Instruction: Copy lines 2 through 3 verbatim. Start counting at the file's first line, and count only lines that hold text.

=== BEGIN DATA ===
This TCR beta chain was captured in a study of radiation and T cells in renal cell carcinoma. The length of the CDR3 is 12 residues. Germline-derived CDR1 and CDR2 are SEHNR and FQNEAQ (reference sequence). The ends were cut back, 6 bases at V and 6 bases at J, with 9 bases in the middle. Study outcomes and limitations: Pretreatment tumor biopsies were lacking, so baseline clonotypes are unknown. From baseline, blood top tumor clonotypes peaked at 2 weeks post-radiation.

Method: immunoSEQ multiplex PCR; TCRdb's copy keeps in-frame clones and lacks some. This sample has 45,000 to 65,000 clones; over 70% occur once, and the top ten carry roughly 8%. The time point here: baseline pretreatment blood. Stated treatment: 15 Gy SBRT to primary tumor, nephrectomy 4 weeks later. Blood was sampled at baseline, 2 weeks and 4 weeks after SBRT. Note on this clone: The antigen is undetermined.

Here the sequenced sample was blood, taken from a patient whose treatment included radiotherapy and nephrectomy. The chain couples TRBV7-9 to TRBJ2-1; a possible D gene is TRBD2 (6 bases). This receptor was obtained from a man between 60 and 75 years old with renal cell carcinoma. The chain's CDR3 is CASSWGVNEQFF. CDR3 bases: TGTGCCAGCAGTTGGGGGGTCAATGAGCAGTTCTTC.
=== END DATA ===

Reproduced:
Method: immunoSEQ multiplex PCR; TCRdb's copy keeps in-frame clones and lacks some. This sample has 45,000 to 65,000 clones; over 70% occur once, and the top ten carry roughly 8%. The time point here: baseline pretreatment blood. Stated treatment: 15 Gy SBRT to primary tumor, nephrectomy 4 weeks later. Blood was sampled at baseline, 2 weeks and 4 weeks after SBRT. Note on this clone: The antigen is undetermined.

Here the sequenced sample was blood, taken from a patient whose treatment included radiotherapy and nephrectomy. The chain couples TRBV7-9 to TRBJ2-1; a possible D gene is TRBD2 (6 bases). This receptor was obtained from a man between 60 and 75 years old with renal cell carcinoma. The chain's CDR3 is CASSWGVNEQFF. CDR3 bases: TGTGCCAGCAGTTGGGGGGTCAATGAGCAGTTCTTC.